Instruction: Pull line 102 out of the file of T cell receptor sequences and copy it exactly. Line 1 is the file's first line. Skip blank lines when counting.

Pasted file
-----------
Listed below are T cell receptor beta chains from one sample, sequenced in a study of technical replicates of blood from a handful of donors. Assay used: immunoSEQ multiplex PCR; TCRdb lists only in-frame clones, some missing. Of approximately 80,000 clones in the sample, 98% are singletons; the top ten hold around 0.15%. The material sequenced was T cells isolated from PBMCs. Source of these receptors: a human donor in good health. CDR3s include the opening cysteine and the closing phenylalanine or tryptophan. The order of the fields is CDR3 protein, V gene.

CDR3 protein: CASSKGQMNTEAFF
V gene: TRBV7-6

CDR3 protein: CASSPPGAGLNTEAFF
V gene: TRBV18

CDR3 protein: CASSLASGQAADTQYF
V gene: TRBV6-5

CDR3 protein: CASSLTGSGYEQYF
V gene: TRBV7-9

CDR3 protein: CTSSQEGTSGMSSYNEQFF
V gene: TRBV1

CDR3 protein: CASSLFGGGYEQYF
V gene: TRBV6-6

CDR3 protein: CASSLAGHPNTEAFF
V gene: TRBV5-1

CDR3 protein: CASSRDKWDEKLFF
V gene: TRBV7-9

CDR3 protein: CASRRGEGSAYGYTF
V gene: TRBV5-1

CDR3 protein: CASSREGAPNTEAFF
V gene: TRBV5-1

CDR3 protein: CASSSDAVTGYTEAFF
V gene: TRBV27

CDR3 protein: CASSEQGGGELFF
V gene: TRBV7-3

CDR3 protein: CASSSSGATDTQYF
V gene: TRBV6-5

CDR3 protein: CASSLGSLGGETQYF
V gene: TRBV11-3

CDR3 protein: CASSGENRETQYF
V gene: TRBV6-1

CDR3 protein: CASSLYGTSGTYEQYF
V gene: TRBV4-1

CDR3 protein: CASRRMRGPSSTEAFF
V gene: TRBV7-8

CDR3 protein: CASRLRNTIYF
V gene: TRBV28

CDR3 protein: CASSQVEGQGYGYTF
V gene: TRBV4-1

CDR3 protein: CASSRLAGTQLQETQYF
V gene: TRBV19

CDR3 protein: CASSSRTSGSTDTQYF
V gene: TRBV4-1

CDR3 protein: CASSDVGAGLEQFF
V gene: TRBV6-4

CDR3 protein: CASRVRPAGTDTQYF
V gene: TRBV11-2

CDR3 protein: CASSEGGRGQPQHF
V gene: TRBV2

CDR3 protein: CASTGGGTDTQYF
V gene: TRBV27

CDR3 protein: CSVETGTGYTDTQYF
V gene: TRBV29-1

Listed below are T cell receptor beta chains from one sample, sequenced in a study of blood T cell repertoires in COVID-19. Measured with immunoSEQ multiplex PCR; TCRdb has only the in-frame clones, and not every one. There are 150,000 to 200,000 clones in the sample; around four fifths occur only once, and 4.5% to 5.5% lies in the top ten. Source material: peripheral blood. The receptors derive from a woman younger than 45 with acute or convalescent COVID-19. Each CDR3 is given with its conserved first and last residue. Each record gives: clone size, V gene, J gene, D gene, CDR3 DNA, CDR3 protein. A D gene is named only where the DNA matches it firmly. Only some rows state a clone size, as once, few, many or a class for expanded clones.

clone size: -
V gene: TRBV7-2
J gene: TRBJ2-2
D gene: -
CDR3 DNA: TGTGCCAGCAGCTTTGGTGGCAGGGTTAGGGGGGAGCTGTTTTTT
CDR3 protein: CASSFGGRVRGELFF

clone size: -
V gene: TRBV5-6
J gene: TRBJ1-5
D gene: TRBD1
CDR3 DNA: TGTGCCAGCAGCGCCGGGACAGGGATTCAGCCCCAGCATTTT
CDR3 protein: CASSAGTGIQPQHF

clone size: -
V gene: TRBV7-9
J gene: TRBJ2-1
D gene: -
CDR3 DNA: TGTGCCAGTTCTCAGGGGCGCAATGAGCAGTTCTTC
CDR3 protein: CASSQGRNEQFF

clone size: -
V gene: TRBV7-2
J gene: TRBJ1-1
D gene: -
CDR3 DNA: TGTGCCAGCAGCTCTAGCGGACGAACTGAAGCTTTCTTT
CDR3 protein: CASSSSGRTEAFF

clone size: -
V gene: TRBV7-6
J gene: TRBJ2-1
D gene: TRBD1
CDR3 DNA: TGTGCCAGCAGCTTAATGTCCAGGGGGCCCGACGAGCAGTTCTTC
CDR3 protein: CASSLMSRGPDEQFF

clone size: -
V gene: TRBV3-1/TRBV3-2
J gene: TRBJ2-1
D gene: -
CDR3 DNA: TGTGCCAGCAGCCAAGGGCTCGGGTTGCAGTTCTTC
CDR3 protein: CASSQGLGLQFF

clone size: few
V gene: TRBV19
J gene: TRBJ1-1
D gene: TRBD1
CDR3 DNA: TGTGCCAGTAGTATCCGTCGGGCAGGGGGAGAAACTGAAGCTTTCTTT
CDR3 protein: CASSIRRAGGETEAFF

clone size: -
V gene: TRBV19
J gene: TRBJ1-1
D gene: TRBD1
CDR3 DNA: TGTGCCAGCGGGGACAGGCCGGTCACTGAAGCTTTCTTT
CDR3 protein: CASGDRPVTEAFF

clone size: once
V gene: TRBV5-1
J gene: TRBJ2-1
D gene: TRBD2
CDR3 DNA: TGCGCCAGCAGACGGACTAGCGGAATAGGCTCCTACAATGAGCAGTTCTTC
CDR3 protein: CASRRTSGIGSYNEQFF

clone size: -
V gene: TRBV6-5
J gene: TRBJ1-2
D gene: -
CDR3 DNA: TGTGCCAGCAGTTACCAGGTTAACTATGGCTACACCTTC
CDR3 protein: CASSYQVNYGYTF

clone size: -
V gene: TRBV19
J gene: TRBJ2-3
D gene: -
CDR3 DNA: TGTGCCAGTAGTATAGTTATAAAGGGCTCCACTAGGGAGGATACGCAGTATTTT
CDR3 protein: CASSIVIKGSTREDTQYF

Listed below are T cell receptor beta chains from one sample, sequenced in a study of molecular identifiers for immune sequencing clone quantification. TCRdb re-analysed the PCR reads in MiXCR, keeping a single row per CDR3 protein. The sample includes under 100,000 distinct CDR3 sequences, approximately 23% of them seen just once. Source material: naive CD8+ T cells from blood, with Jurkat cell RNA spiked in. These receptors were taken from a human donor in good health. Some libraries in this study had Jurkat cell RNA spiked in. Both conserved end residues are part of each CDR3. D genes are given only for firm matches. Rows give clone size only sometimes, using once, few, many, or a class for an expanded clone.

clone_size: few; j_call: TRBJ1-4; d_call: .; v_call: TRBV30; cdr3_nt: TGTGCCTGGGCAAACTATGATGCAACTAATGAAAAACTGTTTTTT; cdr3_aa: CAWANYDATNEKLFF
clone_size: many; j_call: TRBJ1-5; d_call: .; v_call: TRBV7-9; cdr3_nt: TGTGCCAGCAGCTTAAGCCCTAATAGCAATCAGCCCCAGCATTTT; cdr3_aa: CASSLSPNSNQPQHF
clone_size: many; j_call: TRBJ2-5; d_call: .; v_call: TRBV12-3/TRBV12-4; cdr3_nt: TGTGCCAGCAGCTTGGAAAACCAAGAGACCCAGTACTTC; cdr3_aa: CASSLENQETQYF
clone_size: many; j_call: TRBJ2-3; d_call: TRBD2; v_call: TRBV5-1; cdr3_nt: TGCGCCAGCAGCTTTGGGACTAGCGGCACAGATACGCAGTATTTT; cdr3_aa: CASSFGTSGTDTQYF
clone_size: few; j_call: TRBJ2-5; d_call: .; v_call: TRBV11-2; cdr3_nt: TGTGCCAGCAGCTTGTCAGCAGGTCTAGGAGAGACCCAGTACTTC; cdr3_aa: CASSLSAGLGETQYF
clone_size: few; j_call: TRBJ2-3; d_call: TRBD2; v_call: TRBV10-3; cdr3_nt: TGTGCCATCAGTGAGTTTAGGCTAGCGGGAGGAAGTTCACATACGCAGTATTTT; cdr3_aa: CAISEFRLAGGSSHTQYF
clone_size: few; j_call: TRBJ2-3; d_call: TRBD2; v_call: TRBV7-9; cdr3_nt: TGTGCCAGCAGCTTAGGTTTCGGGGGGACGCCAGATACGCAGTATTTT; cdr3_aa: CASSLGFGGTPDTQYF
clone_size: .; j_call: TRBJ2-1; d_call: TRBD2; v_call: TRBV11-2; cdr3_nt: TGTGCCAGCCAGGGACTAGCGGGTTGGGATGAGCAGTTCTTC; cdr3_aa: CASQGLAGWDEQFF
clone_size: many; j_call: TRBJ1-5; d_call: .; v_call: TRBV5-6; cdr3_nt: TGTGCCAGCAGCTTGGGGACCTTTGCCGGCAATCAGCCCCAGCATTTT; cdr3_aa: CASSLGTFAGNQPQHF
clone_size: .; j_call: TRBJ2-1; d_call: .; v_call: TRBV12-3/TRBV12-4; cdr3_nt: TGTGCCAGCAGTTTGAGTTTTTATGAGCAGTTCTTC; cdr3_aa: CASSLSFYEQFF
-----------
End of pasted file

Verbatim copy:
CDR3 protein: CASGDRPVTEAFF